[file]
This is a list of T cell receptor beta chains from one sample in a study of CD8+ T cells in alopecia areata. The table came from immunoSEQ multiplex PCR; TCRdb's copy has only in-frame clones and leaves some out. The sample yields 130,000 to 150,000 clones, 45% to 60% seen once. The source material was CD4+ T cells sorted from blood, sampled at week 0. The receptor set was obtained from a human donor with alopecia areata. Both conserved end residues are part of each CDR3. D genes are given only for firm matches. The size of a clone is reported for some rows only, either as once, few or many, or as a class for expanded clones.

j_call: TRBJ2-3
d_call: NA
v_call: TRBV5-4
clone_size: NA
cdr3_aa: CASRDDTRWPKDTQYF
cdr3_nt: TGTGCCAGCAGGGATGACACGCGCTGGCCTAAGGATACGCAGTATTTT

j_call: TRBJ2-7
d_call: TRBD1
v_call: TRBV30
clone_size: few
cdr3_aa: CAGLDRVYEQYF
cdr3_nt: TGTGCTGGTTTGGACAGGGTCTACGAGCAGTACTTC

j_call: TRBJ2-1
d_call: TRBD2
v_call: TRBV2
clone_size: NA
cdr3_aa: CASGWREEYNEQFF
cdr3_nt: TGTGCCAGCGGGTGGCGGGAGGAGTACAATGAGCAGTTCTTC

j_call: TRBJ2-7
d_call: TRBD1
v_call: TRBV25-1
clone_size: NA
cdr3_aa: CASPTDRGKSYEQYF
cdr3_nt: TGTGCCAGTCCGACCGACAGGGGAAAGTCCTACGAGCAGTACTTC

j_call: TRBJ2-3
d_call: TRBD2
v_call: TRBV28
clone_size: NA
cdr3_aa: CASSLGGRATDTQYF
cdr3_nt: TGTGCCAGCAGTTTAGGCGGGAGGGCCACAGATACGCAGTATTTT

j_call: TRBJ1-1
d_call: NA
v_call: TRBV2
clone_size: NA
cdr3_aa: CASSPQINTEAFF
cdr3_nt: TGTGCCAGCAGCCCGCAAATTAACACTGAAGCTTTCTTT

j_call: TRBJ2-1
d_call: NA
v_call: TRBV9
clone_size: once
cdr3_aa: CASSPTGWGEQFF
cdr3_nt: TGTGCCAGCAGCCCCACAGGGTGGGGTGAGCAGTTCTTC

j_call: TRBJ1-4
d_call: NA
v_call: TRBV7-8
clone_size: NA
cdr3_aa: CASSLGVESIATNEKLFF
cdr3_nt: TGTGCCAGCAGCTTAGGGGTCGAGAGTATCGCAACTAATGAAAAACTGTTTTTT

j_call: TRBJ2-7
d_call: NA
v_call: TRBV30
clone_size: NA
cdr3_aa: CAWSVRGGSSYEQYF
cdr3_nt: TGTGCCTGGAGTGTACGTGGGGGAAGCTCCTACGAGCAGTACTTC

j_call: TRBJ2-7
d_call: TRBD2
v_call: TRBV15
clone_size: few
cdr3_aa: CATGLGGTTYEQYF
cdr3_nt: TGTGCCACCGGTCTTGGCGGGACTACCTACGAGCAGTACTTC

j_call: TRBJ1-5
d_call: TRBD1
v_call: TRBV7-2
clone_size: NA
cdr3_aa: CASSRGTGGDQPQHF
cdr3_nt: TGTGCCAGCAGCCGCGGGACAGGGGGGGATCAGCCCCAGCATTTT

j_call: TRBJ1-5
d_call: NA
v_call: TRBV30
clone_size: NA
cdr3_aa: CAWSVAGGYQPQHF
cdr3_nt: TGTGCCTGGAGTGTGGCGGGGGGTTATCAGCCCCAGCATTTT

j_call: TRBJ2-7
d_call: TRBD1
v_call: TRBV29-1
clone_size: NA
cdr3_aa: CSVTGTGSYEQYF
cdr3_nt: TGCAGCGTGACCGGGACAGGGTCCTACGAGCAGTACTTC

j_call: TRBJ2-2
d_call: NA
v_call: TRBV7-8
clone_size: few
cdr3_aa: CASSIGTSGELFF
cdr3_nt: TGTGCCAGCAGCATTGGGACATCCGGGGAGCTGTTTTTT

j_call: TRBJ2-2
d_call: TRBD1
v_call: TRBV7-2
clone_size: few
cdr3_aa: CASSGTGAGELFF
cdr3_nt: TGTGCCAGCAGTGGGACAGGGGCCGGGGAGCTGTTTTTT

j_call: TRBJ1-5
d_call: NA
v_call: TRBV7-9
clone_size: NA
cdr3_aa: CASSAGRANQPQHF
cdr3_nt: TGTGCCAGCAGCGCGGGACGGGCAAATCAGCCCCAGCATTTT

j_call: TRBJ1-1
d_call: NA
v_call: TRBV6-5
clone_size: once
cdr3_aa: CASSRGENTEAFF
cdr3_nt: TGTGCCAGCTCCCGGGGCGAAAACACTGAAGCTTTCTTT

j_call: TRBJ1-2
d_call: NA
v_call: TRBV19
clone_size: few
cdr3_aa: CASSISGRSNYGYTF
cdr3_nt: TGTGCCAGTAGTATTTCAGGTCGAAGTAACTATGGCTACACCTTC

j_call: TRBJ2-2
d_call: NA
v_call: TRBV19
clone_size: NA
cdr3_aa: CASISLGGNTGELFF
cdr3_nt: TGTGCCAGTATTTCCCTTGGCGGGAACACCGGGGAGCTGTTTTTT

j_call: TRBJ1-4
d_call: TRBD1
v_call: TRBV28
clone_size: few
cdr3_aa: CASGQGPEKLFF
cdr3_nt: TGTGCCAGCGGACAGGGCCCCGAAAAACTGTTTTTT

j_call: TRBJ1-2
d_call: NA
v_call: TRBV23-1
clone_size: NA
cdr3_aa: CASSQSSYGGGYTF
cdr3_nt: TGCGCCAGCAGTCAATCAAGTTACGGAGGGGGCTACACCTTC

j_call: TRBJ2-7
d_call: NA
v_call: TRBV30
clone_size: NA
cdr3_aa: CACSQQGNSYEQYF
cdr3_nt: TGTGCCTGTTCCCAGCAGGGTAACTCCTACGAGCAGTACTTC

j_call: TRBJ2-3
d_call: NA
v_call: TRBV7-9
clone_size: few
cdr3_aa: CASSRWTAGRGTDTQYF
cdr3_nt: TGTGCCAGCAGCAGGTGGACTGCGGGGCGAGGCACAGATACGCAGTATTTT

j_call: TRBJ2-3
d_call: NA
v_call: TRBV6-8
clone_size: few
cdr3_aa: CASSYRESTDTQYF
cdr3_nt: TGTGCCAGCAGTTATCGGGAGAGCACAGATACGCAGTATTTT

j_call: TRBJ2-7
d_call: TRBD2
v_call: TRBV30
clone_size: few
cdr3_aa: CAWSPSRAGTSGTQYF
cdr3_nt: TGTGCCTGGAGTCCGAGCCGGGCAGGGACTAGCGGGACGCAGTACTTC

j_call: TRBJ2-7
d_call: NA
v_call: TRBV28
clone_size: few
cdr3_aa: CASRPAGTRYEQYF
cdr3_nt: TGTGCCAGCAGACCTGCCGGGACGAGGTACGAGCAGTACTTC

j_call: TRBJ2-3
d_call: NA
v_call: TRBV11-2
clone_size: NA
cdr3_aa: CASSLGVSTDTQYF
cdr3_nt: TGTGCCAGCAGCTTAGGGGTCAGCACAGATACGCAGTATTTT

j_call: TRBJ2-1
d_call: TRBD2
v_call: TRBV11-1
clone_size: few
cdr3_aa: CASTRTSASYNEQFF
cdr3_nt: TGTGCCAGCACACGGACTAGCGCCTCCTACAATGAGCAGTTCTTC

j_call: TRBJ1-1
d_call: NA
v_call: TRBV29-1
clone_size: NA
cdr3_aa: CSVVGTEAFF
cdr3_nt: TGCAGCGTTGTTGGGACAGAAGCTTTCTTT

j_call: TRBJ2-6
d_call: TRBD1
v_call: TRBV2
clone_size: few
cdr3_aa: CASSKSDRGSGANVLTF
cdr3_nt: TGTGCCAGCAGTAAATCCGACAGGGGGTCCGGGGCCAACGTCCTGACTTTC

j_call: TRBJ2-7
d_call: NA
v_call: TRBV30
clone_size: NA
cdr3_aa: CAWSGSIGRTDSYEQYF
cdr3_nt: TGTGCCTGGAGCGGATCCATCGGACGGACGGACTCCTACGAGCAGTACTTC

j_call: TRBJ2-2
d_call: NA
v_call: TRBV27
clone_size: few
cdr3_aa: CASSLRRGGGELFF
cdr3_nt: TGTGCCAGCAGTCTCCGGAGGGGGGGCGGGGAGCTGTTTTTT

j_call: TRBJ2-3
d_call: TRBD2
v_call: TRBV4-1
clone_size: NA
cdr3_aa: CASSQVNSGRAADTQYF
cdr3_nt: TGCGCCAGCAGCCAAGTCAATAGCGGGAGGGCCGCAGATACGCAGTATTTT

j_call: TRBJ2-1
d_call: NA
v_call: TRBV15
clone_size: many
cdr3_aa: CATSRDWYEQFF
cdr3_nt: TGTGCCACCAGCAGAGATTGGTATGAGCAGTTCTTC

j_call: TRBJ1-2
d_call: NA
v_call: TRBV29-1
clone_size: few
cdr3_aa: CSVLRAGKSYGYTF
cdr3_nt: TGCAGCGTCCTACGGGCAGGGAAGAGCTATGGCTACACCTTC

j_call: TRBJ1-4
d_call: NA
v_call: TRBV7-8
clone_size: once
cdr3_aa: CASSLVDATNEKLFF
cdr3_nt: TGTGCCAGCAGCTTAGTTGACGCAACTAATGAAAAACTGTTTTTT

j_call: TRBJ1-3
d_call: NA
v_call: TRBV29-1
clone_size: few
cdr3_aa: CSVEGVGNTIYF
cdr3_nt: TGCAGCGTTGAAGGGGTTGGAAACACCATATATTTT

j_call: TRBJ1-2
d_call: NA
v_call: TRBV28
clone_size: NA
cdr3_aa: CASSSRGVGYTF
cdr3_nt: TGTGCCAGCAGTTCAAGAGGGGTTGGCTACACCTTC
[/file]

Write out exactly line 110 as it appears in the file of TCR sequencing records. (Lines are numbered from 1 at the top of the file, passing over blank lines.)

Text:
j_call: TRBJ2-2